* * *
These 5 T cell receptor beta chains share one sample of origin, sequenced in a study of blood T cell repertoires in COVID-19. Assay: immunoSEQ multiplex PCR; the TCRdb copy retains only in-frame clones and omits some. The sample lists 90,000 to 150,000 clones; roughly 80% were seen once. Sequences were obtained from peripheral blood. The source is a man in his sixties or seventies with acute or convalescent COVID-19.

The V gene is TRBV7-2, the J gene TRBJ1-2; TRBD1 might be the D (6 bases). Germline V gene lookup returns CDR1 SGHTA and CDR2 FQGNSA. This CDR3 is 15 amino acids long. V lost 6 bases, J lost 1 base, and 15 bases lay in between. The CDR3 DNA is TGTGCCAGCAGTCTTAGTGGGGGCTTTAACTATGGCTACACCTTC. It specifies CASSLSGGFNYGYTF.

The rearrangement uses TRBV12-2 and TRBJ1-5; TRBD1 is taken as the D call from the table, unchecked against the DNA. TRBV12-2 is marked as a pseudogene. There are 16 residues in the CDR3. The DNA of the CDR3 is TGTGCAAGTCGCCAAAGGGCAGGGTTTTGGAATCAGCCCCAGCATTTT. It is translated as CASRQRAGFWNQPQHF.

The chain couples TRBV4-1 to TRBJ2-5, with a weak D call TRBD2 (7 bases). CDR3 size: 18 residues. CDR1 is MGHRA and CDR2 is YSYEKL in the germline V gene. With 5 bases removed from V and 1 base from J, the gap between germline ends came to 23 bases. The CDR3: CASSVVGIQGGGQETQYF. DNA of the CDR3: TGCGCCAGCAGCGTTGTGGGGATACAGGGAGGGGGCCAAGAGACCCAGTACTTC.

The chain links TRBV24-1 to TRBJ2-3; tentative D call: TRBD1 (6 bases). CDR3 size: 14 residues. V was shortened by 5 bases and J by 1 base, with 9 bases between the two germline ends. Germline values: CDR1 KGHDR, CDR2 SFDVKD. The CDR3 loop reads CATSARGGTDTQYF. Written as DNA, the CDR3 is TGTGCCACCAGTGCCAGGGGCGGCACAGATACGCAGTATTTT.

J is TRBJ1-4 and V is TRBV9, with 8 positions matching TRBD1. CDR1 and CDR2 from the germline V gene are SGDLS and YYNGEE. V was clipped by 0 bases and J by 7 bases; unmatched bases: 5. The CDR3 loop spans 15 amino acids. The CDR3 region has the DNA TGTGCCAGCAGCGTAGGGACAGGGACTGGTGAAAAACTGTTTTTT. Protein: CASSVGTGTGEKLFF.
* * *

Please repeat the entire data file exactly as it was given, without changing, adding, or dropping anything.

These 5 T cell receptor beta chains share one sample of origin, sequenced in a study of blood T cell repertoires in COVID-19. Assay: immunoSEQ multiplex PCR; the TCRdb copy retains only in-frame clones and omits some. The sample lists 90,000 to 150,000 clones; roughly 80% were seen once. Sequences were obtained from peripheral blood. The source is a man in his sixties or seventies with acute or convalescent COVID-19.

The V gene is TRBV7-2, the J gene TRBJ1-2; TRBD1 might be the D (6 bases). Germline V gene lookup returns CDR1 SGHTA and CDR2 FQGNSA. This CDR3 is 15 amino acids long. V lost 6 bases, J lost 1 base, and 15 bases lay in between. The CDR3 DNA is TGTGCCAGCAGTCTTAGTGGGGGCTTTAACTATGGCTACACCTTC. It specifies CASSLSGGFNYGYTF.

The rearrangement uses TRBV12-2 and TRBJ1-5; TRBD1 is taken as the D call from the table, unchecked against the DNA. TRBV12-2 is marked as a pseudogene. There are 16 residues in the CDR3. The DNA of the CDR3 is TGTGCAAGTCGCCAAAGGGCAGGGTTTTGGAATCAGCCCCAGCATTTT. It is translated as CASRQRAGFWNQPQHF.

The chain couples TRBV4-1 to TRBJ2-5, with a weak D call TRBD2 (7 bases). CDR3 size: 18 residues. CDR1 is MGHRA and CDR2 is YSYEKL in the germline V gene. With 5 bases removed from V and 1 base from J, the gap between germline ends came to 23 bases. The CDR3: CASSVVGIQGGGQETQYF. DNA of the CDR3: TGCGCCAGCAGCGTTGTGGGGATACAGGGAGGGGGCCAAGAGACCCAGTACTTC.

The chain links TRBV24-1 to TRBJ2-3; tentative D call: TRBD1 (6 bases). CDR3 size: 14 residues. V was shortened by 5 bases and J by 1 base, with 9 bases between the two germline ends. Germline values: CDR1 KGHDR, CDR2 SFDVKD. The CDR3 loop reads CATSARGGTDTQYF. Written as DNA, the CDR3 is TGTGCCACCAGTGCCAGGGGCGGCACAGATACGCAGTATTTT.

J is TRBJ1-4 and V is TRBV9, with 8 positions matching TRBD1. CDR1 and CDR2 from the germline V gene are SGDLS and YYNGEE. V was clipped by 0 bases and J by 7 bases; unmatched bases: 5. The CDR3 loop spans 15 amino acids. The CDR3 region has the DNA TGTGCCAGCAGCGTAGGGACAGGGACTGGTGAAAAACTGTTTTTT. Protein: CASSVGTGTGEKLFF.